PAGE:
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With the FDA holding its first patient-focused drug development meeting in October of last year, regulators are starting to take notice of the impact disease-based organizations can have in improving drug trial design for new therapies-particularly for rare diseases
Teresa Barnes at American Thoracic Society Conference in 2013.
With the FDA holding its first patient-focused drug development meeting in October of last year, regulators are starting to take notice of the impact disease-based organizations can have in improving drug trial design for new therapies-particularly for rare diseases. According to Teresa Barnes, Vice President of Patient Outreach & Program Support for the Coalition for Pulmonary Fibrosis, whether a drug is allocated to the FDA’s fast-track, breakthrough, or accelerated approval pathways, the patient voice needs to be included in the conversation. In the first of a new online series on the “Patient Voice,” Barnes spoke with PharmExec to outline some ways to make sure patients obtain this seat at the table-the earlier, she says, the better.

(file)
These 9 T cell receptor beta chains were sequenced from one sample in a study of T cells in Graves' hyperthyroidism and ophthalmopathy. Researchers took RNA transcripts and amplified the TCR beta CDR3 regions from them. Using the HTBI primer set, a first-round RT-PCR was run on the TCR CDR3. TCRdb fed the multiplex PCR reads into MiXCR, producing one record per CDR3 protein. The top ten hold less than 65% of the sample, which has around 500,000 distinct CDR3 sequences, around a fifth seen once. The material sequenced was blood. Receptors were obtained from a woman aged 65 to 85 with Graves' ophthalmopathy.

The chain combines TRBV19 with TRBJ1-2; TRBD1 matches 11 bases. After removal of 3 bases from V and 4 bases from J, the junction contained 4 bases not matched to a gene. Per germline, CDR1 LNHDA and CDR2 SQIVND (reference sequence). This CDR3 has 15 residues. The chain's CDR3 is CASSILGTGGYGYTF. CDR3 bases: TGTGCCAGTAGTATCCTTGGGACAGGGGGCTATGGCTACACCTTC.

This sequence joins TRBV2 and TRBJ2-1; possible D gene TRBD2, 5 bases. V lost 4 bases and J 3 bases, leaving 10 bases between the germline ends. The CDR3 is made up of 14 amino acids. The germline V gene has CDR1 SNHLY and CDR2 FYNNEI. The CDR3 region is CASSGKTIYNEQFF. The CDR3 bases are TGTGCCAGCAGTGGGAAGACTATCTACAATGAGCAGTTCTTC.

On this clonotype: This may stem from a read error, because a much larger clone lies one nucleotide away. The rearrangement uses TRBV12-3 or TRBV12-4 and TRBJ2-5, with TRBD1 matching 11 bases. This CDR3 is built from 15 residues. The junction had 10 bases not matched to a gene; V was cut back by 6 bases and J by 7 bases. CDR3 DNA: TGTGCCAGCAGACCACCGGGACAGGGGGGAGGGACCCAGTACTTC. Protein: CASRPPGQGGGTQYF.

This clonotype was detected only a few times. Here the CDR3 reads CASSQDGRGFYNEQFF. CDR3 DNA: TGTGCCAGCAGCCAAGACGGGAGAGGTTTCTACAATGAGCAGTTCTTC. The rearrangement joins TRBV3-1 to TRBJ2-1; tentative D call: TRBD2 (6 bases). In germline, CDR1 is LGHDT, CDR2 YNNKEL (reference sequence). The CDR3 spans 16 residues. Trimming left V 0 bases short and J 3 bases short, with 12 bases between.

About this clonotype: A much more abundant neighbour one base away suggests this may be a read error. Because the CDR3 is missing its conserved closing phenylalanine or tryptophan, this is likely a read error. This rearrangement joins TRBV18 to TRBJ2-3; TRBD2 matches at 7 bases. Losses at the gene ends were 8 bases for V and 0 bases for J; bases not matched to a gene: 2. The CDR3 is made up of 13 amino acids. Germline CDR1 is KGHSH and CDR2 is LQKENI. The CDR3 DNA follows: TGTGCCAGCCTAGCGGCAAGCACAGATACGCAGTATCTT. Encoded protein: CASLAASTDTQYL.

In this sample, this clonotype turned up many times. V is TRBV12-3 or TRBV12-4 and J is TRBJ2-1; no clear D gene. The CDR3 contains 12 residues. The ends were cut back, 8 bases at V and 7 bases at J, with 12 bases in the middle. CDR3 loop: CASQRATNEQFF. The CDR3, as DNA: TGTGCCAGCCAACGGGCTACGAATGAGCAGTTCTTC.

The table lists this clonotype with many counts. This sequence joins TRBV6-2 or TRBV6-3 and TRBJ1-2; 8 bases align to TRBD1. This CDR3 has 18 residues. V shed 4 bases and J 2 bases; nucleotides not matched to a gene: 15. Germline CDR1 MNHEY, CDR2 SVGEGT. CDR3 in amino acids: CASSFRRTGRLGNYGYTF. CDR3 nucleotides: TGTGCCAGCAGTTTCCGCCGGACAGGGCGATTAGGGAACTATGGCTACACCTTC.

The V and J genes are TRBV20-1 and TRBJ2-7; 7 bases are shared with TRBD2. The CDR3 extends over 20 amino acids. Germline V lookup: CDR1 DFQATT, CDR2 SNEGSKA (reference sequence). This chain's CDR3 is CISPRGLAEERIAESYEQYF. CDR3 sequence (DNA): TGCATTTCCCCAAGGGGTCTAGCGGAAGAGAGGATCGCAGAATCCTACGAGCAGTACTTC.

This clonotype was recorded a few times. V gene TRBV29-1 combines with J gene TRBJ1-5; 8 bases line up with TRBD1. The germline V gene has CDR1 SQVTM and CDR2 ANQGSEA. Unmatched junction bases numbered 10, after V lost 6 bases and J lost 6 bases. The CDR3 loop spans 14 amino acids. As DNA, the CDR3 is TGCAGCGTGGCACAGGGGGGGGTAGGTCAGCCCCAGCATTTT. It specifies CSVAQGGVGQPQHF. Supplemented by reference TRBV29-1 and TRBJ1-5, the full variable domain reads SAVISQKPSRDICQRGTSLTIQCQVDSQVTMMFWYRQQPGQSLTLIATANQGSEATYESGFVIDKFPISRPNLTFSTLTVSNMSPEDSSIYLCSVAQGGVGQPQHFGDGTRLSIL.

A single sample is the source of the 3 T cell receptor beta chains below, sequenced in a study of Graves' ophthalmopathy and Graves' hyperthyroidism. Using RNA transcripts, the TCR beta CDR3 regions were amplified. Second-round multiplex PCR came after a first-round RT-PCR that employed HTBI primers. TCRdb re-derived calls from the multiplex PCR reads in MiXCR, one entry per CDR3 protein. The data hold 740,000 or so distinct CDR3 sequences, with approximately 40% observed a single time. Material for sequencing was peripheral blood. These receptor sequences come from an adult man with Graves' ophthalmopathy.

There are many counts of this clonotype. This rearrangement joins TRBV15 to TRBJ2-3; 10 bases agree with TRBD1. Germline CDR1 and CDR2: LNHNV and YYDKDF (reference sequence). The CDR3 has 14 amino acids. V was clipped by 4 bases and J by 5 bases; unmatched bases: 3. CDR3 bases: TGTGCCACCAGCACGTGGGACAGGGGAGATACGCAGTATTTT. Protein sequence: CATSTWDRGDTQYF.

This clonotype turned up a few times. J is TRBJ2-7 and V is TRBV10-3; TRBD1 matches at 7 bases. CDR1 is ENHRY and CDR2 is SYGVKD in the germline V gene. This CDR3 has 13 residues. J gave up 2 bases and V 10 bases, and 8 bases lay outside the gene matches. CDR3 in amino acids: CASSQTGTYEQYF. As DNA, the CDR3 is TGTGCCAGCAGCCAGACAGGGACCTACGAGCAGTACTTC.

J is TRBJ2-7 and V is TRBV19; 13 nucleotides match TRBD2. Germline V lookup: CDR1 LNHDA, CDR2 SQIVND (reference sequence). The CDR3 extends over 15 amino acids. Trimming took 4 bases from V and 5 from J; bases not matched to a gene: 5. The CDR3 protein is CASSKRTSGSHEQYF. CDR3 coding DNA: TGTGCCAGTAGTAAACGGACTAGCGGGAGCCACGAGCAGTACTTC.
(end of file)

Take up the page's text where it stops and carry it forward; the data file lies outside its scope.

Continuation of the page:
PE: How can patient groups help structure the conversation between companies and regulators early on in the process of clinical trials?